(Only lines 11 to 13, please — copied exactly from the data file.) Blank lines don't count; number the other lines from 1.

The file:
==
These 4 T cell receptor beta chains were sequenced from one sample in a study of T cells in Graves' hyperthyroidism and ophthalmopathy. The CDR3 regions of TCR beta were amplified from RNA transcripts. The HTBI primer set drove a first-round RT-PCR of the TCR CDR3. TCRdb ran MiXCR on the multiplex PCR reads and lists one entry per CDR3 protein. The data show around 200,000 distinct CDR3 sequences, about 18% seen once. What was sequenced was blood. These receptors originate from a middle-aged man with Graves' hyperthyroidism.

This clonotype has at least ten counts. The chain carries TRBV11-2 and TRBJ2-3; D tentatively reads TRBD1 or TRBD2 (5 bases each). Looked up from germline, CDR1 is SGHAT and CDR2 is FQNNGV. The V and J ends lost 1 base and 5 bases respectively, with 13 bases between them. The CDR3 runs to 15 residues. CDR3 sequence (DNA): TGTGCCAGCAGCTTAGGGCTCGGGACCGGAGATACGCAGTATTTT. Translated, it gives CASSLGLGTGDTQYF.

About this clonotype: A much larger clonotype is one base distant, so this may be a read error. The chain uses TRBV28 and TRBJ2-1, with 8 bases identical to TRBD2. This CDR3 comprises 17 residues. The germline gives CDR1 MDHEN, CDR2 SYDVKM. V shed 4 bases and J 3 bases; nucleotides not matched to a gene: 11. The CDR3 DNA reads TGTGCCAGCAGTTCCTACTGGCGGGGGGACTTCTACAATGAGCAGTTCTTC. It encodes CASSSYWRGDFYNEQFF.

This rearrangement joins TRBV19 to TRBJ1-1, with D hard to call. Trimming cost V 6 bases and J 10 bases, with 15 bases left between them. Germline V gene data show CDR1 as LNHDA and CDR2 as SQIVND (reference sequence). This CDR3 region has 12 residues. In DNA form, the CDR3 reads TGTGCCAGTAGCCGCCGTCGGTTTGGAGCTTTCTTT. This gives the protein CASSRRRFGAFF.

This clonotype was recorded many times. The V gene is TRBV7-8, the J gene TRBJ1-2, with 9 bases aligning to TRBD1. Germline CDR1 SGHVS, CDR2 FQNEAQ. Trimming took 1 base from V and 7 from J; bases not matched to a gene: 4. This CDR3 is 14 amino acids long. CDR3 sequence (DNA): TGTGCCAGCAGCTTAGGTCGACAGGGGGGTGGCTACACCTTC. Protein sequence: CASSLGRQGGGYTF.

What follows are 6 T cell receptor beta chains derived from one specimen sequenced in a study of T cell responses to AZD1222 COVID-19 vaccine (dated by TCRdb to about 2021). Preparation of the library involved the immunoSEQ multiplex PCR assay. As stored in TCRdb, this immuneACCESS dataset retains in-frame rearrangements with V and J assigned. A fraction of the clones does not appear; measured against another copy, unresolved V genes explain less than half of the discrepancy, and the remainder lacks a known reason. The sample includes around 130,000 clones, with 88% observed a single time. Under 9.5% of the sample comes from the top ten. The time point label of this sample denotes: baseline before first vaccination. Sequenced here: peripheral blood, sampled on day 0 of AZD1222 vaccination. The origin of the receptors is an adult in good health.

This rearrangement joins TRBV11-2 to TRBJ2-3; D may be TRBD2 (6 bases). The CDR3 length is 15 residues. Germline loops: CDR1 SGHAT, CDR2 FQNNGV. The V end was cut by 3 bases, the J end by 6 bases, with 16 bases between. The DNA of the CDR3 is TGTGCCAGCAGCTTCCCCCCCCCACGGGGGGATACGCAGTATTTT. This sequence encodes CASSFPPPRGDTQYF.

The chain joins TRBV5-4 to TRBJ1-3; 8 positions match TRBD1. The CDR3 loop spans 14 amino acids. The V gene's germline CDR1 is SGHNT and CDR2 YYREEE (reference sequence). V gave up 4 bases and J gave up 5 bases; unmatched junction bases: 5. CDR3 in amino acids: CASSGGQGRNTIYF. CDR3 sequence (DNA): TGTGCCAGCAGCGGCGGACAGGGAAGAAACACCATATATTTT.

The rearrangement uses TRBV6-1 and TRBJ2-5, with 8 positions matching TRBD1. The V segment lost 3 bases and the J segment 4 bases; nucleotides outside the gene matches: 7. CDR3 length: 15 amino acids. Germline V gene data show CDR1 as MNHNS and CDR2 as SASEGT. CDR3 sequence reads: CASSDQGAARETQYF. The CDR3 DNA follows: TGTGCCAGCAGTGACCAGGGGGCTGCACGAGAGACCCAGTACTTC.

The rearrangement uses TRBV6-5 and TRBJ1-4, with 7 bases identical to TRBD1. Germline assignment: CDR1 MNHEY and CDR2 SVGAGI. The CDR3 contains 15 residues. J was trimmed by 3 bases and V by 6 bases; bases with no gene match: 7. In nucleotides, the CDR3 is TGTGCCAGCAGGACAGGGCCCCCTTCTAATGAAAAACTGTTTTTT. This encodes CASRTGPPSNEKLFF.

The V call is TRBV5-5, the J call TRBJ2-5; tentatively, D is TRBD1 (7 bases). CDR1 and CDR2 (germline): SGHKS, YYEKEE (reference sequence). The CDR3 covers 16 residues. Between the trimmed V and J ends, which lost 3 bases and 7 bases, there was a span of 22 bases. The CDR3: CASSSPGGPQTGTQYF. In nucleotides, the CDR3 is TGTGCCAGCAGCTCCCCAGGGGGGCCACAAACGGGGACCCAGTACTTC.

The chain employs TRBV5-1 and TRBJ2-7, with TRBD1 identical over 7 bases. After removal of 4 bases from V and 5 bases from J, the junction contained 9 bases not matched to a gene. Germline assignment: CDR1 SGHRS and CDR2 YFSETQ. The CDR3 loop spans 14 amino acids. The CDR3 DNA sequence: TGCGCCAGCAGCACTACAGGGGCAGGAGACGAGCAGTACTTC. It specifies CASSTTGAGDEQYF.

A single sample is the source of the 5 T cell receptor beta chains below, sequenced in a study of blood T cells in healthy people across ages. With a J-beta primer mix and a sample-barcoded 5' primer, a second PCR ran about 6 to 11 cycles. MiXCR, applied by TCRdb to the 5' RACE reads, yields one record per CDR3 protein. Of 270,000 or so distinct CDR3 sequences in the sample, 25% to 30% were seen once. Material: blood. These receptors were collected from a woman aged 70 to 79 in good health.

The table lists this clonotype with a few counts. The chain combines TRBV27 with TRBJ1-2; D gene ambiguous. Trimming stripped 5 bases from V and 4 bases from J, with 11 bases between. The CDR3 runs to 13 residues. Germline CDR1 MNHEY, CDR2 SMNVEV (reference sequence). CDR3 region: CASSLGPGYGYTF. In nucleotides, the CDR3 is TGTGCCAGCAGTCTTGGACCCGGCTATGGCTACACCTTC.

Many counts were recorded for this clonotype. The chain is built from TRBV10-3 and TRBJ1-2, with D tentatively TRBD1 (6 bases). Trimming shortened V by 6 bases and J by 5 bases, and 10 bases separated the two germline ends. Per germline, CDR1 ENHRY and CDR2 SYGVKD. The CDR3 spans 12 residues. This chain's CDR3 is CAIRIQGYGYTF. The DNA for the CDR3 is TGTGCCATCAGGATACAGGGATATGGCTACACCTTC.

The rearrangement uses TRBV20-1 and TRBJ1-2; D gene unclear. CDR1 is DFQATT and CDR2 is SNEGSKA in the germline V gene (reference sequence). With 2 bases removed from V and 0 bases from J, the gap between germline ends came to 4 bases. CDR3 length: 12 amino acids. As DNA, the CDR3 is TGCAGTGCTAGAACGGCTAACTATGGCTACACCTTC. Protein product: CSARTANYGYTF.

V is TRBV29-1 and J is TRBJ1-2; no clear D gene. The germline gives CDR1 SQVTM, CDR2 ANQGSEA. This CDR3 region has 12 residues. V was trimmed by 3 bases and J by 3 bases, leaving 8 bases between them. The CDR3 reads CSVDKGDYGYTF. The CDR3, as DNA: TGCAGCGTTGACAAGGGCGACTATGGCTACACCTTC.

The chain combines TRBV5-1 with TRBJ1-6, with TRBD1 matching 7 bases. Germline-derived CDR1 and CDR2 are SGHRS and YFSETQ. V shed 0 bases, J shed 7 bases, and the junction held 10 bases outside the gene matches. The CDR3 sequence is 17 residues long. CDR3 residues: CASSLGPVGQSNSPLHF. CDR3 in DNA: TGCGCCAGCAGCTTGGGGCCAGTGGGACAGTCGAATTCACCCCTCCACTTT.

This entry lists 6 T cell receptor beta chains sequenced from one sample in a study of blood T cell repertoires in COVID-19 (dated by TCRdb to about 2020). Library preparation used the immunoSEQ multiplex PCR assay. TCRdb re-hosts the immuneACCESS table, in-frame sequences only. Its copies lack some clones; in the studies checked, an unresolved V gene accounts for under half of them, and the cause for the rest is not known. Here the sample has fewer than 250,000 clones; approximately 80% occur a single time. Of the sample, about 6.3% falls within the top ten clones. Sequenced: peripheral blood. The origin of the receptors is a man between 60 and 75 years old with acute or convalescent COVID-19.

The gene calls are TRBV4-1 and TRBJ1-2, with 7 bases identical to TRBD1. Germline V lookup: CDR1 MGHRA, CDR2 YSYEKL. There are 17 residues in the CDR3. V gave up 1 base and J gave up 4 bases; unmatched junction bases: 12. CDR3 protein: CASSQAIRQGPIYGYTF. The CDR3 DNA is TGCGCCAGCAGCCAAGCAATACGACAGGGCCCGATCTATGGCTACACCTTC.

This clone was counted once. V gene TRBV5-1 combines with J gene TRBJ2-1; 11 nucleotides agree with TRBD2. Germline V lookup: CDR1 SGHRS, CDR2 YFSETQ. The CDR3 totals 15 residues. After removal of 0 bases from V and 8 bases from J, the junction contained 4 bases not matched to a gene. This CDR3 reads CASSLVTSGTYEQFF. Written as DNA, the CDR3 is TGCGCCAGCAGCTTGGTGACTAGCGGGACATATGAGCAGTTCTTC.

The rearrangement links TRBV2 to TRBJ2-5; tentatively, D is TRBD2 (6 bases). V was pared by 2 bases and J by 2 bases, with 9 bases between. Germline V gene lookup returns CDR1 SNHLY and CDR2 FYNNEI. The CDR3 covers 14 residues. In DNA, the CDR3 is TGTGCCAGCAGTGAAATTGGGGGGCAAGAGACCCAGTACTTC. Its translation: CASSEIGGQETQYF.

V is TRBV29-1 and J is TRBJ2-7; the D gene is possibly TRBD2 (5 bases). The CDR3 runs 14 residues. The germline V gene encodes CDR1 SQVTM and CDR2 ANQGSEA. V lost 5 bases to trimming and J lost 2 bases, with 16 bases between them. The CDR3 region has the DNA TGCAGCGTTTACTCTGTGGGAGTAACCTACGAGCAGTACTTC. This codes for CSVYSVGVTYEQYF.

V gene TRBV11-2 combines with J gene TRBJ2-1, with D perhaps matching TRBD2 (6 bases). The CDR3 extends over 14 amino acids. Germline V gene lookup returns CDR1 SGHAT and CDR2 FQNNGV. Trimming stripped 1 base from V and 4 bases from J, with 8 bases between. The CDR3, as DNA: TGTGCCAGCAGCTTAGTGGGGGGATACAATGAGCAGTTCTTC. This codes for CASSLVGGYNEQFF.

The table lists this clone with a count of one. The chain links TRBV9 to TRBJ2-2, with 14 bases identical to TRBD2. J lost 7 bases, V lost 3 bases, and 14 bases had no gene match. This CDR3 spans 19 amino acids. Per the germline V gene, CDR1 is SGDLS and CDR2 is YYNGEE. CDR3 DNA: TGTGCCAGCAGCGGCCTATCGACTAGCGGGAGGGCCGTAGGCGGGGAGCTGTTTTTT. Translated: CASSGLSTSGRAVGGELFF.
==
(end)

The V call is TRBV5-5, the J call TRBJ2-5; tentatively, D is TRBD1 (7 bases). CDR1 and CDR2 (germline): SGHKS, YYEKEE (reference sequence). The CDR3 covers 16 residues. Between the trimmed V and J ends, which lost 3 bases and 7 bases, there was a span of 22 bases. The CDR3: CASSSPGGPQTGTQYF. In nucleotides, the CDR3 is TGTGCCAGCAGCTCCCCAGGGGGGCCACAAACGGGGACCCAGTACTTC.

The chain employs TRBV5-1 and TRBJ2-7, with TRBD1 identical over 7 bases. After removal of 4 bases from V and 5 bases from J, the junction contained 9 bases not matched to a gene. Germline assignment: CDR1 SGHRS and CDR2 YFSETQ. The CDR3 loop spans 14 amino acids. The CDR3 DNA sequence: TGCGCCAGCAGCACTACAGGGGCAGGAGACGAGCAGTACTTC. It specifies CASSTTGAGDEQYF.

A single sample is the source of the 5 T cell receptor beta chains below, sequenced in a study of blood T cells in healthy people across ages. With a J-beta primer mix and a sample-barcoded 5' primer, a second PCR ran about 6 to 11 cycles. MiXCR, applied by TCRdb to the 5' RACE reads, yields one record per CDR3 protein. Of 270,000 or so distinct CDR3 sequences in the sample, 25% to 30% were seen once. Material: blood. These receptors were collected from a woman aged 70 to 79 in good health.